Children and adults express themselves in very different ways. As adults, we mainly express our feelings, ideas, experiences, and opinions verbally. For example, when we go through a stressful or traumatic experience, we talk it through with several people in order to try and process it and eventually accept it. However, for children communication is primarily through physical expression such as play. Children learn and absorb new ideas, discover problem solving techniques, and practice skills acquired through experiential actions – meaning activities of physical experience. Because of this style of learning, education practices and learning in classrooms are more geared to ‘hands on learning’. For this reason, play therapy more adequately addresses children’s needs and mode of communication in that it’s more experiential than traditional talk therapy.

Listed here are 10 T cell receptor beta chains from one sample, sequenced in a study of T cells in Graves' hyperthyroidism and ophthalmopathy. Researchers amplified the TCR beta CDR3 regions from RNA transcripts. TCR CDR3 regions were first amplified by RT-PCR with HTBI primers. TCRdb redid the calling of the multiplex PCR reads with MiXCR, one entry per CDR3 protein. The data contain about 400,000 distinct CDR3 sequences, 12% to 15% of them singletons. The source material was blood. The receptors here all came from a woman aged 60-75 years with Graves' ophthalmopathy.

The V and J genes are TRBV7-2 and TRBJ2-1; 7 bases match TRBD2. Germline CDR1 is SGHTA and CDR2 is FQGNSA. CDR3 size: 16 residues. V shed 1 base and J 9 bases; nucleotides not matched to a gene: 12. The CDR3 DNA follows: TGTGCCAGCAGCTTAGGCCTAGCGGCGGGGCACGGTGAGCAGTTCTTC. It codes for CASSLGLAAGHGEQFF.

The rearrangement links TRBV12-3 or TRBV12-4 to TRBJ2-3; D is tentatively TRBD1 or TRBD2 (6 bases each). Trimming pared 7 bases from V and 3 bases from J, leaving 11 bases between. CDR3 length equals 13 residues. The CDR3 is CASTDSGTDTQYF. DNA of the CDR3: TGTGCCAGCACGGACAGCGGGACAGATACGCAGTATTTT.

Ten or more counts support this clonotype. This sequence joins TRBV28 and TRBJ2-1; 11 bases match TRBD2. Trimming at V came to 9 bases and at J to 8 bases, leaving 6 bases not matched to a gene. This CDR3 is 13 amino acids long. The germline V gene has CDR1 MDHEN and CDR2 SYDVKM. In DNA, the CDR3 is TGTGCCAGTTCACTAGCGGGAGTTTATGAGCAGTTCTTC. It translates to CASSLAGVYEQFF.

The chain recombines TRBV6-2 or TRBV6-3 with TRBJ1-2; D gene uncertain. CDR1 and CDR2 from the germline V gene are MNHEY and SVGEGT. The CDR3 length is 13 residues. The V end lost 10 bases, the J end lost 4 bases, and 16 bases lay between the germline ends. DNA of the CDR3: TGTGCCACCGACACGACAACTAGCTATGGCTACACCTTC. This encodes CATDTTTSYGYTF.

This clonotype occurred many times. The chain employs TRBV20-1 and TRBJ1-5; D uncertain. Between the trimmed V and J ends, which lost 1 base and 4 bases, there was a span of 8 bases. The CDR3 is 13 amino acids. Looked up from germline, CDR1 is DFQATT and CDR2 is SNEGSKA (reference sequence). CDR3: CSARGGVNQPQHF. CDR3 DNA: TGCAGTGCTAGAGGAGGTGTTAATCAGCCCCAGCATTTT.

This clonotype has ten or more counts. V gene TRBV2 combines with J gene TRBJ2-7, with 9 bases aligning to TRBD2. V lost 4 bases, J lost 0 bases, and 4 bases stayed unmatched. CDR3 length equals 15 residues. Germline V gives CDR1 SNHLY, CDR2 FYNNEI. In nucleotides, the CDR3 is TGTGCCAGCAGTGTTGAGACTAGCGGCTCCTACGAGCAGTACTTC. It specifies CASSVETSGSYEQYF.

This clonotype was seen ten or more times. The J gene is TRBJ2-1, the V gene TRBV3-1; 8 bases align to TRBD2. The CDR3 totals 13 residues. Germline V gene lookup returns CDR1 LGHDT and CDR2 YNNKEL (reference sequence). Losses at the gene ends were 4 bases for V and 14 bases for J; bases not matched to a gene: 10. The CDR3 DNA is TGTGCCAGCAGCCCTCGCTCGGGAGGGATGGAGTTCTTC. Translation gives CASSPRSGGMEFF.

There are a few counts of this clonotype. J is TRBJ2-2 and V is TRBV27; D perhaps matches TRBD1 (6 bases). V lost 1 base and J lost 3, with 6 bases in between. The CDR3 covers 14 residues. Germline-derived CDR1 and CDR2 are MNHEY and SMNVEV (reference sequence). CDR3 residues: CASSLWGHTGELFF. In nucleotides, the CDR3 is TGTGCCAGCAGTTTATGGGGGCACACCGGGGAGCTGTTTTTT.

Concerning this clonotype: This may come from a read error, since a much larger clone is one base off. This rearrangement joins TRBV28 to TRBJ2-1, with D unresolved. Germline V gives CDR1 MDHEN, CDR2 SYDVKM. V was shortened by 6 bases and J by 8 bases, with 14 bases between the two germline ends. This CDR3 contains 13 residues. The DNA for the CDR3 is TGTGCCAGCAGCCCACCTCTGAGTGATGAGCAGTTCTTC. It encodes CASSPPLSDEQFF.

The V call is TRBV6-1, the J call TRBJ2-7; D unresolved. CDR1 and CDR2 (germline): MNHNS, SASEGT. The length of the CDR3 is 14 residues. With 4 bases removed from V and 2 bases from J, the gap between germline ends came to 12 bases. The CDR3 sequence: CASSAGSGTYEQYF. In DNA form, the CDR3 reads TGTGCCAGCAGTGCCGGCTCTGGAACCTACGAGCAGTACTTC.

Play therapy is essentially the mode of therapy that is commonly used when working with children. In short, it is a term used to describe play activities other than simple conversation that are used when performing psychotherapy with children. Typically a child therapist uses play therapy in each session. Therefore, when looking for a therapist for your child, you do not need to inquire specifically about a ‘play therapist’ but rather a child therapist that uses play therapy.
The links below are a great introduction to learning more about Play Therapy and how it can help your child.